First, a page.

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Make diversity Chile's calling card, urge producers

Published:  27 February, 2013

A diversity of varieties, styles and soils are Chile's greatest asset, but it must work harder to relay that message to consumers, according to leading producers.

"The future of Chile depends on being able to communicate to the customer the fact that we do not only offer good value or affordable wines," said Ricardo Baettig, winemaker director at Morandé.

"The Chilean industry needs to focus on quality wines, and for that we need people thinking in the long-term. Chile is much more than good value wines or a bunch of icon wines, but it must be proved," he told Harpers.

Baettig added that Chile "must increase its diversity in terms of varietals" and continue to study specialised areas to determine which soil, climate and clones create the best quality wines.

Chile has successfully established "a clear New World identity", according to Justin Knock, winemaking consultant at bottling specialist Cobevco, "however, the landscape does need more diversity from a style and scale point of view".

"We are only just beginning to see the devolution of talented winemakers from the larger wineries into their own projects, something which has driven innovation in Australia, South Africa and California over the past two decades," he said.

Knock identified the Maule Valley, which "has long been seen as a workhorse region for grape growing", as one of the most exciting areas in Chile, with its trials of high-quality old vine Carignan, old vine Pais and blends with lesser-known varietals such as Sangiovese, Malbec, Carignan and Pinot Noir.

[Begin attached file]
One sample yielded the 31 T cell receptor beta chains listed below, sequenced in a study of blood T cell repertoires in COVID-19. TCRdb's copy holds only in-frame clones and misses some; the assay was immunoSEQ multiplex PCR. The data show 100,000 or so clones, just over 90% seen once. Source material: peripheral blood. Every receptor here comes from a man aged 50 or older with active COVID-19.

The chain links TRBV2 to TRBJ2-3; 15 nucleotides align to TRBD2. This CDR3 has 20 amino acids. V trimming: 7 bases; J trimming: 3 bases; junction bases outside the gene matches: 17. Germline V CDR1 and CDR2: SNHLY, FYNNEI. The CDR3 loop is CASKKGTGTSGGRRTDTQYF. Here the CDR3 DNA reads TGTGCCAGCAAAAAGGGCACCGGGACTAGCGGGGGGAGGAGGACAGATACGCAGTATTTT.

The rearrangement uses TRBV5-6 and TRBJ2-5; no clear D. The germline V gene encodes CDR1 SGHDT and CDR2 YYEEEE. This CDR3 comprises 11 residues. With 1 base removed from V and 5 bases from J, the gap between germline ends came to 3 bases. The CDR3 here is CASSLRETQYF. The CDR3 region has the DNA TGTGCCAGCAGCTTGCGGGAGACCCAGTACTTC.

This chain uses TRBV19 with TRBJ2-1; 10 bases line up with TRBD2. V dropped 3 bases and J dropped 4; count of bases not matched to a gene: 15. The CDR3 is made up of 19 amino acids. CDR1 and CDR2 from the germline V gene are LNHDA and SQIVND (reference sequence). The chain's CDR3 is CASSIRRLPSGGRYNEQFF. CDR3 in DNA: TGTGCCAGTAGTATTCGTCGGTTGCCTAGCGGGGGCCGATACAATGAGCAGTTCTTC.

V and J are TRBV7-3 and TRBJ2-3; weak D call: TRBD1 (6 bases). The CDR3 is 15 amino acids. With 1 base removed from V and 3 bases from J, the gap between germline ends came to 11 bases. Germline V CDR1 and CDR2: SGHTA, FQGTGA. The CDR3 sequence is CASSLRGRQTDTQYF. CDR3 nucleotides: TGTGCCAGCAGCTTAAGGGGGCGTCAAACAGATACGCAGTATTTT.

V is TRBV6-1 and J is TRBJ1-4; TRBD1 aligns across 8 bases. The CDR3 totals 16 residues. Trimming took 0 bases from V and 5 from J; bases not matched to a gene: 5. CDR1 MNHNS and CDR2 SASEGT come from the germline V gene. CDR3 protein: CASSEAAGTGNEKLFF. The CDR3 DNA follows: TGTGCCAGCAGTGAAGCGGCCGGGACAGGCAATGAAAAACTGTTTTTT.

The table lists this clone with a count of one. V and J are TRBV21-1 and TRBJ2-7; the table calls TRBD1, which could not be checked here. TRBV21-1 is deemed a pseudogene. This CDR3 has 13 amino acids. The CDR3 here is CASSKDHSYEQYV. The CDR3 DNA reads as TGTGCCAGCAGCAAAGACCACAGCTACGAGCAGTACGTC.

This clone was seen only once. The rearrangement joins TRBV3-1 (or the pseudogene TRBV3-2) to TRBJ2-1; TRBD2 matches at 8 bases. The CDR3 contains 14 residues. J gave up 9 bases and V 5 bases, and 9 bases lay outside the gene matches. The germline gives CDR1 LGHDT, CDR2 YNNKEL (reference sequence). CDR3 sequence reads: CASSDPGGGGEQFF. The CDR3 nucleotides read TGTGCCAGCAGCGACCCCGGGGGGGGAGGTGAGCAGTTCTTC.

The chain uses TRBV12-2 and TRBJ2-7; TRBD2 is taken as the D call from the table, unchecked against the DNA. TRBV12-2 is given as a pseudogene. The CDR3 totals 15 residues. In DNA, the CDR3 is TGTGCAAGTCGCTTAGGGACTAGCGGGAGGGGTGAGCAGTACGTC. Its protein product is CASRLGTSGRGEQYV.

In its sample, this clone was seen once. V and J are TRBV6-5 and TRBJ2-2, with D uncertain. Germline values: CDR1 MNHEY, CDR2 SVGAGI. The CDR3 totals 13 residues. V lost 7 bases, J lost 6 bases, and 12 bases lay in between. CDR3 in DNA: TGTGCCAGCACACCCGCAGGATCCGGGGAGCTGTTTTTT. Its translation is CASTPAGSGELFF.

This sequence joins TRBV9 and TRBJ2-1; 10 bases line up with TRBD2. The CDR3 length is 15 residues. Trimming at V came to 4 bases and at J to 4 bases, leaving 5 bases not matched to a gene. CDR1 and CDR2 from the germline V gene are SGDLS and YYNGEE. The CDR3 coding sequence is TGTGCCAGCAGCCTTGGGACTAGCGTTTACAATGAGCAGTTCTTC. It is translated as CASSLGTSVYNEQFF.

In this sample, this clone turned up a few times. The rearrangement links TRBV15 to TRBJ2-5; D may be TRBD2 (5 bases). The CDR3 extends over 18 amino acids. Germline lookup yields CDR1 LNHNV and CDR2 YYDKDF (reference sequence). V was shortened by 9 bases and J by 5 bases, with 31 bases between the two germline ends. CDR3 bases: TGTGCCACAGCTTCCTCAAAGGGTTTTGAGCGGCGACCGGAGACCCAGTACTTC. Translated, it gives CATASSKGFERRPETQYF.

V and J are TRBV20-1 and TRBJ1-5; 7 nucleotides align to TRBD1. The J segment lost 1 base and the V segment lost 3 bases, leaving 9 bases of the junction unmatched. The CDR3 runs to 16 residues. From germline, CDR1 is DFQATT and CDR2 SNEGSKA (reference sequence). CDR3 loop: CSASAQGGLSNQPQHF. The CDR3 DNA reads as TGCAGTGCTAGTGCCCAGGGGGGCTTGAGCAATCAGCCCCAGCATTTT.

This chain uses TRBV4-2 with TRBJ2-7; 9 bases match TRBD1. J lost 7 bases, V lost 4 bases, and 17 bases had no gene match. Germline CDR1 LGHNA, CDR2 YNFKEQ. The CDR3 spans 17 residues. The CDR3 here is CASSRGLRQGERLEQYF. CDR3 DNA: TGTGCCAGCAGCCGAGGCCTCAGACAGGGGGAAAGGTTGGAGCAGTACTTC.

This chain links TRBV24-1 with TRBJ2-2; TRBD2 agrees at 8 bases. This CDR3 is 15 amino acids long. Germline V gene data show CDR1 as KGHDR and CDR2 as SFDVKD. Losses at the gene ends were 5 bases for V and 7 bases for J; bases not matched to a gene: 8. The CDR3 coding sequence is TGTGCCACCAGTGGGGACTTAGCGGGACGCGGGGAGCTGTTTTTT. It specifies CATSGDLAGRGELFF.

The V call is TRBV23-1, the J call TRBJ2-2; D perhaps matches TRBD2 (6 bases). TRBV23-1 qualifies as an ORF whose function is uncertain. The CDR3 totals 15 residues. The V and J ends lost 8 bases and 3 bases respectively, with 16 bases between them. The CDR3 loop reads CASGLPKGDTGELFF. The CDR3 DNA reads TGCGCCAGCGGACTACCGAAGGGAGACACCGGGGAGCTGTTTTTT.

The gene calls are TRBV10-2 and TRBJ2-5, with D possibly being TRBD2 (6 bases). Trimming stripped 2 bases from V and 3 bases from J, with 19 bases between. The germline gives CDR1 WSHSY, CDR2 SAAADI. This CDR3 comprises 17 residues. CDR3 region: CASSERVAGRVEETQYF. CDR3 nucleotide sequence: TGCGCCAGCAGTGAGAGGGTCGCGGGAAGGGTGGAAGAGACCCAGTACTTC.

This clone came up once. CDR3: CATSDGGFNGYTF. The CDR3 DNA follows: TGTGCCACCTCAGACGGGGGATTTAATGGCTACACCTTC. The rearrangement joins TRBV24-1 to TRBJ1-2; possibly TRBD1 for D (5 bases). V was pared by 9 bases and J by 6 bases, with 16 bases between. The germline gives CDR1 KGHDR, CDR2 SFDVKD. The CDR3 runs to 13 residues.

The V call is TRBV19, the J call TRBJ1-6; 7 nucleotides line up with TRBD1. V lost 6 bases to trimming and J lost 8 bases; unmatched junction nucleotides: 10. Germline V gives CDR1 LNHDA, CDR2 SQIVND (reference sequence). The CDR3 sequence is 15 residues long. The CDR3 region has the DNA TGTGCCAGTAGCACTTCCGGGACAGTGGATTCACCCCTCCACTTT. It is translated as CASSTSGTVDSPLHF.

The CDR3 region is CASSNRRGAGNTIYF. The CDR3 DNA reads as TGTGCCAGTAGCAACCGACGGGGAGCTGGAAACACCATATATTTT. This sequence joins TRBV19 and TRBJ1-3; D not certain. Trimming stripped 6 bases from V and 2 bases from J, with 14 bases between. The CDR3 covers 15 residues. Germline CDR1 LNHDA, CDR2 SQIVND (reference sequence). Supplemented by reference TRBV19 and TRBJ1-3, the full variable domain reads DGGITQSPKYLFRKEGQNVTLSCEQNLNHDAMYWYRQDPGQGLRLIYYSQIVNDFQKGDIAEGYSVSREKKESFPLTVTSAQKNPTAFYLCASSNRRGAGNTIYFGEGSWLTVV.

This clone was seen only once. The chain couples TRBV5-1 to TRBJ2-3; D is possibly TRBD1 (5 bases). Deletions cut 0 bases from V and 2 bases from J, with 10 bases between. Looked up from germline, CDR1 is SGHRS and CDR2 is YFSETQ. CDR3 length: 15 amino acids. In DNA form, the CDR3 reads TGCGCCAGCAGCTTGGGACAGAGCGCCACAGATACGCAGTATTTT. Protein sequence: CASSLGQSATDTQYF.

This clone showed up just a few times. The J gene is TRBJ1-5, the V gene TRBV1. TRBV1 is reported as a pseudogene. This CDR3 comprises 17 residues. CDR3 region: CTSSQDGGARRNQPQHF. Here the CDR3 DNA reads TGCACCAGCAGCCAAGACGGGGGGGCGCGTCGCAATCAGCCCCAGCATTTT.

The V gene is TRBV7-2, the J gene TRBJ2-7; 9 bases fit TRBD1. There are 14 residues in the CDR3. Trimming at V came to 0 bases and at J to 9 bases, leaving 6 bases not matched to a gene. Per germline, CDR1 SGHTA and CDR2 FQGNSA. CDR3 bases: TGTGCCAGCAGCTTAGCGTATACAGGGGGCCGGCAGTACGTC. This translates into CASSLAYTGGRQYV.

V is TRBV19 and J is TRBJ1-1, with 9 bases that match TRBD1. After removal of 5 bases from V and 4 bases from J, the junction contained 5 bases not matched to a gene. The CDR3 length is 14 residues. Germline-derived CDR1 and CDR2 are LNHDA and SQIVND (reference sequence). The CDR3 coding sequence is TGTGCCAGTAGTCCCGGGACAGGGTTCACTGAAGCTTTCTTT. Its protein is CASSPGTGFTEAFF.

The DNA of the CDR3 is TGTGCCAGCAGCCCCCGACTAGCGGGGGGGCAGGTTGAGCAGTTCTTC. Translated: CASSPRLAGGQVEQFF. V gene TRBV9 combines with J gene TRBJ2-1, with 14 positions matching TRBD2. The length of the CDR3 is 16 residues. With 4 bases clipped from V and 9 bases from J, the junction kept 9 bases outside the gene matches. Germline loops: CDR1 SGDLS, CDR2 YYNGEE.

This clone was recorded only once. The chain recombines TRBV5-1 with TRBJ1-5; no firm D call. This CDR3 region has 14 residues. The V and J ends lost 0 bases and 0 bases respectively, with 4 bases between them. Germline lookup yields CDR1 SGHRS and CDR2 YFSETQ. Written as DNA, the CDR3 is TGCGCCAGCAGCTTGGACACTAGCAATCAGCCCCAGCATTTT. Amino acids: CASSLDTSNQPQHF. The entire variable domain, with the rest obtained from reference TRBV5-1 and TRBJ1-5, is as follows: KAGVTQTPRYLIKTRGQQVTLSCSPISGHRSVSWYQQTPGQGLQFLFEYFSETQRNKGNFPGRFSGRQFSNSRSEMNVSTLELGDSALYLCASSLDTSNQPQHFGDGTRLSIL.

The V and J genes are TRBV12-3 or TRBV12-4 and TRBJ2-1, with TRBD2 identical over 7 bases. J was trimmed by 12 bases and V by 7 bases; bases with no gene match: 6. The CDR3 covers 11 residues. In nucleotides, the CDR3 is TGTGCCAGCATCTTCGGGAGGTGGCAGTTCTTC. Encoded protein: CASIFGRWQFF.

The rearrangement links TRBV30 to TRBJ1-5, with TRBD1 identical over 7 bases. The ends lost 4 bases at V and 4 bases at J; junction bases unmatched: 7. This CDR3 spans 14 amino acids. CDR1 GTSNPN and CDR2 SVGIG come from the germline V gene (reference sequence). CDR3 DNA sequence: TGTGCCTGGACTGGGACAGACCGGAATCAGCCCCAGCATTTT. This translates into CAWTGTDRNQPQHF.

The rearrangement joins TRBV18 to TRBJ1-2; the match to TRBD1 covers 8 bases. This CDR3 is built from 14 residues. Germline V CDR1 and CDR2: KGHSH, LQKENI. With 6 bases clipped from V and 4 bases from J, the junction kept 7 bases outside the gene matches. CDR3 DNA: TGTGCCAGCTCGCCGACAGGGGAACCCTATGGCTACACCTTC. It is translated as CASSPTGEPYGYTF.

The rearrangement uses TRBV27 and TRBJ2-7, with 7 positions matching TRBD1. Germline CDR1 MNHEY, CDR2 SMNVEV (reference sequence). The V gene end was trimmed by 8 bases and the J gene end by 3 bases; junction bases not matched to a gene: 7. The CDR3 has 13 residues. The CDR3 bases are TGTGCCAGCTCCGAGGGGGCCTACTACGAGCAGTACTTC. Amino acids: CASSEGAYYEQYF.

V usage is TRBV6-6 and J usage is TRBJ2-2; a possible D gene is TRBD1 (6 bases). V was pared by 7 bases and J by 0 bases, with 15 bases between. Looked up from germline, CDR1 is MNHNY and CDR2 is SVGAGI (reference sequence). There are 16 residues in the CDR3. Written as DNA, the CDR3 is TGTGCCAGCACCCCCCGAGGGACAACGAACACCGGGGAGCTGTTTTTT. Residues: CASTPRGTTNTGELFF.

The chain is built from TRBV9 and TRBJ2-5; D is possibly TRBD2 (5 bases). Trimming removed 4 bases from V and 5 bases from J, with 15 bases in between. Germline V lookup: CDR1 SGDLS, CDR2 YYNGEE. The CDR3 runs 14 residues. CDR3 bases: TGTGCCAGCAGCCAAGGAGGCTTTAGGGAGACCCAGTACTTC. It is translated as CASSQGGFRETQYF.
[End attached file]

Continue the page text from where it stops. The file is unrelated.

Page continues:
Varieties for the future

With an enormous coastline at its disposal, Chile "could really pull some weight" with Pinot Noir and Sangiovese, claims Cono Sur's winemaking manager Matías Ríos.

"Forging our own identity is essential because Chile is such a unique country with an amazingly diverse selection of winemaking regions," he said, adding that "the potential is endless" so long as producers "take chances and do more research".

Chile has more to offer than just Cabernet Sauvignon, according to Viña Leyda winemaker Viviana Navarrete, who believes producers should focus on varieties that work best in particular terroirs. "For example, in our Single Vineyard line, we have three different Pinot Noirs, that come from different vineyards, exposure and soils, and they show three different styles of Pinot Noir," Navarrete said.

Focusing on radical areas "where growers, consultants and teachers said that it was not viable to grow grapes" is Viña Casa Marin, which is experimenting in Lo Abarca in San Antonio with Grenache, Sauvignon Gris, Sauvignon Blanc, Riesling, Gewürztraminer, Pinot Noir and Syrah.

Export manager Jamie Verbraak highlighted the region as "the top terroir to produce the most expensive and best quality white wines from the country".

Torres has been experimenting with a 369ha site in Empedrado, which it bought in 2003, and planted 44ha with vines. The slate soil vineyards are close to the coast near to Constitución and 180km from Curicó.

The producer initially began trialling a number of varieties such as Garnacha and Carignan but the site was too cool, resulting in the vineyards being regrafted with Pinot Noir.

Also focusing on innovation is Santa Carolina Winery, which claims to be the first Chilean winery to launch a 100% premium Mourvèdre in 2010.

Between 2007 and 2010, the winery also carried out extensive research into Chile's wine regions and bought 70 different small growers' selection lots from north to south. "From these vineyards blocks a new project was inspired, called Specialties, with the aim to show the best terroir expression in the wines," said chief winemaker Andrés Caballero.